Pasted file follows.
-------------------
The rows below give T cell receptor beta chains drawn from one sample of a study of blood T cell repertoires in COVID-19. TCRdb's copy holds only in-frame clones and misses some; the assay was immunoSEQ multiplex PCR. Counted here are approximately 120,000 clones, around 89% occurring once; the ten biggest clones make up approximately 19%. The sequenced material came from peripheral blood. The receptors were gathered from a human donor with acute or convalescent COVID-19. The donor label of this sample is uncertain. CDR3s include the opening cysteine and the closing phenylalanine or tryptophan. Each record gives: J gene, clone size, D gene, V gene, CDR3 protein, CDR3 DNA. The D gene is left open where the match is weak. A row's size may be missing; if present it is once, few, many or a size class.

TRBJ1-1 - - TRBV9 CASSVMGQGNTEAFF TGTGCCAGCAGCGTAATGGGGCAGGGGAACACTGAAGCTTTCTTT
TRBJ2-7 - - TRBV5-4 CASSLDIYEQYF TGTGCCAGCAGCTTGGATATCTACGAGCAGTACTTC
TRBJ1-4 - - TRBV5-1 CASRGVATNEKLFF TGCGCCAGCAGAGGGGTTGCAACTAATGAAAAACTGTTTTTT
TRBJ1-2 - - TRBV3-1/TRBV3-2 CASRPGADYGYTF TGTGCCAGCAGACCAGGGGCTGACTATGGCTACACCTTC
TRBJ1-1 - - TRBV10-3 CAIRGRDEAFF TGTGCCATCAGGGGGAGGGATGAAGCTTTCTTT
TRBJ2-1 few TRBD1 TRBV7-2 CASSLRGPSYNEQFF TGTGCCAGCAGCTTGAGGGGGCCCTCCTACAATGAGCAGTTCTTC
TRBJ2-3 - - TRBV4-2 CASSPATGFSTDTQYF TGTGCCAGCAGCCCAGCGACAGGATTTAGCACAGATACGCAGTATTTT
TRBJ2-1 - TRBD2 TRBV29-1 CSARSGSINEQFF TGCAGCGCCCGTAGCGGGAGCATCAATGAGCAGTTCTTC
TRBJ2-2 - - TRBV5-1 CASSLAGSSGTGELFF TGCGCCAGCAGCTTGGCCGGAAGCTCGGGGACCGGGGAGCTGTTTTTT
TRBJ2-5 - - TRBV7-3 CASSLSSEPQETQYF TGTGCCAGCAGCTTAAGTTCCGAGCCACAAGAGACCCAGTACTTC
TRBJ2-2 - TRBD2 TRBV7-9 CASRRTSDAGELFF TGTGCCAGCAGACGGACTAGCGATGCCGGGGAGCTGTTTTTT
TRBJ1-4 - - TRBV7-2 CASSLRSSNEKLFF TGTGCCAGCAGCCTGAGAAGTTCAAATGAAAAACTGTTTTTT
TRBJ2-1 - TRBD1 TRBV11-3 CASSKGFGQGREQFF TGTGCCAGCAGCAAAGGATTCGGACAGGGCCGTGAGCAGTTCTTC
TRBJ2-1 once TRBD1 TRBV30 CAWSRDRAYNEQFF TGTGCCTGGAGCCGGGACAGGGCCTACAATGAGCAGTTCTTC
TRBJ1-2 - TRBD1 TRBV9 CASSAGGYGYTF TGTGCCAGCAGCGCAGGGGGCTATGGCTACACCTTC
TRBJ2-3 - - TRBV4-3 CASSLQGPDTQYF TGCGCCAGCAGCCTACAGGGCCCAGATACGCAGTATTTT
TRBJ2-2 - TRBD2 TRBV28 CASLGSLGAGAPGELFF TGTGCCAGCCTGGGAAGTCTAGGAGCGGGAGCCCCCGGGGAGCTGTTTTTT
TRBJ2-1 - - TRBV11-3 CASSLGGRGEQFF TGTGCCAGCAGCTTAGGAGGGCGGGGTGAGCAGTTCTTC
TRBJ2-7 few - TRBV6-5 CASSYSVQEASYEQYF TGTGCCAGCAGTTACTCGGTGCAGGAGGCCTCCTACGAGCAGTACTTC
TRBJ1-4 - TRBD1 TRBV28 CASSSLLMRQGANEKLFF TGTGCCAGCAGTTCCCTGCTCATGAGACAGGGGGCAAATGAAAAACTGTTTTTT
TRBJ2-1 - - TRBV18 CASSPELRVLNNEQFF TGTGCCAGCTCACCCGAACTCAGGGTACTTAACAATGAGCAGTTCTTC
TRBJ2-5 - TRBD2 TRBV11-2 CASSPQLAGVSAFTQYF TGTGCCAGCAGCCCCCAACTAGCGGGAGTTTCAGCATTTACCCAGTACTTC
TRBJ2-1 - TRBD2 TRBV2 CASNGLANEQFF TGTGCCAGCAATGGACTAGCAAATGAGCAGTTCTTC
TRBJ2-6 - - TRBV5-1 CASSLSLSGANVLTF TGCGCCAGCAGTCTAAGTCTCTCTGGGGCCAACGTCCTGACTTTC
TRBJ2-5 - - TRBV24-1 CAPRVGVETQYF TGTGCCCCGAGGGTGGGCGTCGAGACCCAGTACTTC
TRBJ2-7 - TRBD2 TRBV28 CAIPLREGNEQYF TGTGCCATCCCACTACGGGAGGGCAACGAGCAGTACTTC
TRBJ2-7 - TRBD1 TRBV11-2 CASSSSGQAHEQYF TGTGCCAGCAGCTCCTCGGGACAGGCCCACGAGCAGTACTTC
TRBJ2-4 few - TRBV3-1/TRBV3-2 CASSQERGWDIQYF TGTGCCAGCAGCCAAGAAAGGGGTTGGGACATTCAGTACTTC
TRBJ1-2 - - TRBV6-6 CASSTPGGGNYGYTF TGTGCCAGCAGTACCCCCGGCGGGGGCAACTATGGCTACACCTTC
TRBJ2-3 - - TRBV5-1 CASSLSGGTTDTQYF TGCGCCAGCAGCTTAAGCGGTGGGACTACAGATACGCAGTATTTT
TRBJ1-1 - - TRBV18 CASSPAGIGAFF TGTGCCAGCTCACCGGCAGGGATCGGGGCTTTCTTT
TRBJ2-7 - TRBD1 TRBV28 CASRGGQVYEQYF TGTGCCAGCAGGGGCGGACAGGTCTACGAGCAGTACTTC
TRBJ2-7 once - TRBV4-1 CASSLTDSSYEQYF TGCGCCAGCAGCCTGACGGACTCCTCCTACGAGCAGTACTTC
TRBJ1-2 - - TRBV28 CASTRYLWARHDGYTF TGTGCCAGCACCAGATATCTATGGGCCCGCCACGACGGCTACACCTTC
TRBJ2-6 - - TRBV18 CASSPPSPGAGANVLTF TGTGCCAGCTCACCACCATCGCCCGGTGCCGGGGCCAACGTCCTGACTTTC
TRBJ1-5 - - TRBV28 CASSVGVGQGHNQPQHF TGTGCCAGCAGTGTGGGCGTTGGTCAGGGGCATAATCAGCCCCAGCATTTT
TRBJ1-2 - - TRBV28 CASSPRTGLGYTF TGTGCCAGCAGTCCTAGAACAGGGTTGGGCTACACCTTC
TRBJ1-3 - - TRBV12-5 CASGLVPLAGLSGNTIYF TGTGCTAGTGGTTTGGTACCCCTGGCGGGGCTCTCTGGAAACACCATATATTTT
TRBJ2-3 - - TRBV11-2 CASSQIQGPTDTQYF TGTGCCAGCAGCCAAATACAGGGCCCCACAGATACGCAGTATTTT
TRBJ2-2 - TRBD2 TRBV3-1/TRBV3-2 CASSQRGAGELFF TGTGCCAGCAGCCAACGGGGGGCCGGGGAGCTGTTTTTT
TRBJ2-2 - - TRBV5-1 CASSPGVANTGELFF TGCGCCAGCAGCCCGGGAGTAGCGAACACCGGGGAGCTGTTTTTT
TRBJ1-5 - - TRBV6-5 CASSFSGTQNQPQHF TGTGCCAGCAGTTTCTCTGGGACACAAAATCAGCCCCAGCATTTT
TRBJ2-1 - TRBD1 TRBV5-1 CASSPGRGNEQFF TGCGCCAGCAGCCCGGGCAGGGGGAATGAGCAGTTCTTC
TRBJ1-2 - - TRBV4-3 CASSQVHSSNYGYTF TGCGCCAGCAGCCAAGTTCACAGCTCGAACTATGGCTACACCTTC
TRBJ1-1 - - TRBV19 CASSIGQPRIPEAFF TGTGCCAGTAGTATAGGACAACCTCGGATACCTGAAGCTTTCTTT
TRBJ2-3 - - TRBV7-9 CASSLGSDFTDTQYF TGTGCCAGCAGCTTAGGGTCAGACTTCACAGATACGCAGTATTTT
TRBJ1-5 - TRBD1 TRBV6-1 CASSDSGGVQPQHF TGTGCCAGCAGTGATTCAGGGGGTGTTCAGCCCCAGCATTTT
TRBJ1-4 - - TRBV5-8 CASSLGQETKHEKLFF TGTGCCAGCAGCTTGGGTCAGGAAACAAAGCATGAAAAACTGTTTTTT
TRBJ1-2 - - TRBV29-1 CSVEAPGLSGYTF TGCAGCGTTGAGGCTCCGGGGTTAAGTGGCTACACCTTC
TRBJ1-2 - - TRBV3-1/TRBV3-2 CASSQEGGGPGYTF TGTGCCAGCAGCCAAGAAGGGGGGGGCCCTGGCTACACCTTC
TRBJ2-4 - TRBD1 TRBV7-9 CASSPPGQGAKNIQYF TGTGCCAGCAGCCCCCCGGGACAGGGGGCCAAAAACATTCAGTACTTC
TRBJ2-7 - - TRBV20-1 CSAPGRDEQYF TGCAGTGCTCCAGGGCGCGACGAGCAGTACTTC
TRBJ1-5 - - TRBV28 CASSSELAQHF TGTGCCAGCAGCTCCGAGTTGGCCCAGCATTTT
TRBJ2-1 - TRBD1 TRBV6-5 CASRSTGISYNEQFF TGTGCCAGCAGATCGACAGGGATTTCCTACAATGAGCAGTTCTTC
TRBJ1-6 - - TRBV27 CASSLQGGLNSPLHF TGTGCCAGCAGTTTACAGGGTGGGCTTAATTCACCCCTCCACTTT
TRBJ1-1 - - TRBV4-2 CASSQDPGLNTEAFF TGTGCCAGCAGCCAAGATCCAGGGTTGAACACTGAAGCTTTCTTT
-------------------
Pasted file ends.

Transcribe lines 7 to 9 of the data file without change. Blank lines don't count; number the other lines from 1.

TRBJ2-1 few TRBD1 TRBV7-2 CASSLRGPSYNEQFF TGTGCCAGCAGCTTGAGGGGGCCCTCCTACAATGAGCAGTTCTTC
TRBJ2-3 - - TRBV4-2 CASSPATGFSTDTQYF TGTGCCAGCAGCCCAGCGACAGGATTTAGCACAGATACGCAGTATTTT
TRBJ2-1 - TRBD2 TRBV29-1 CSARSGSINEQFF TGCAGCGCCCGTAGCGGGAGCATCAATGAGCAGTTCTTC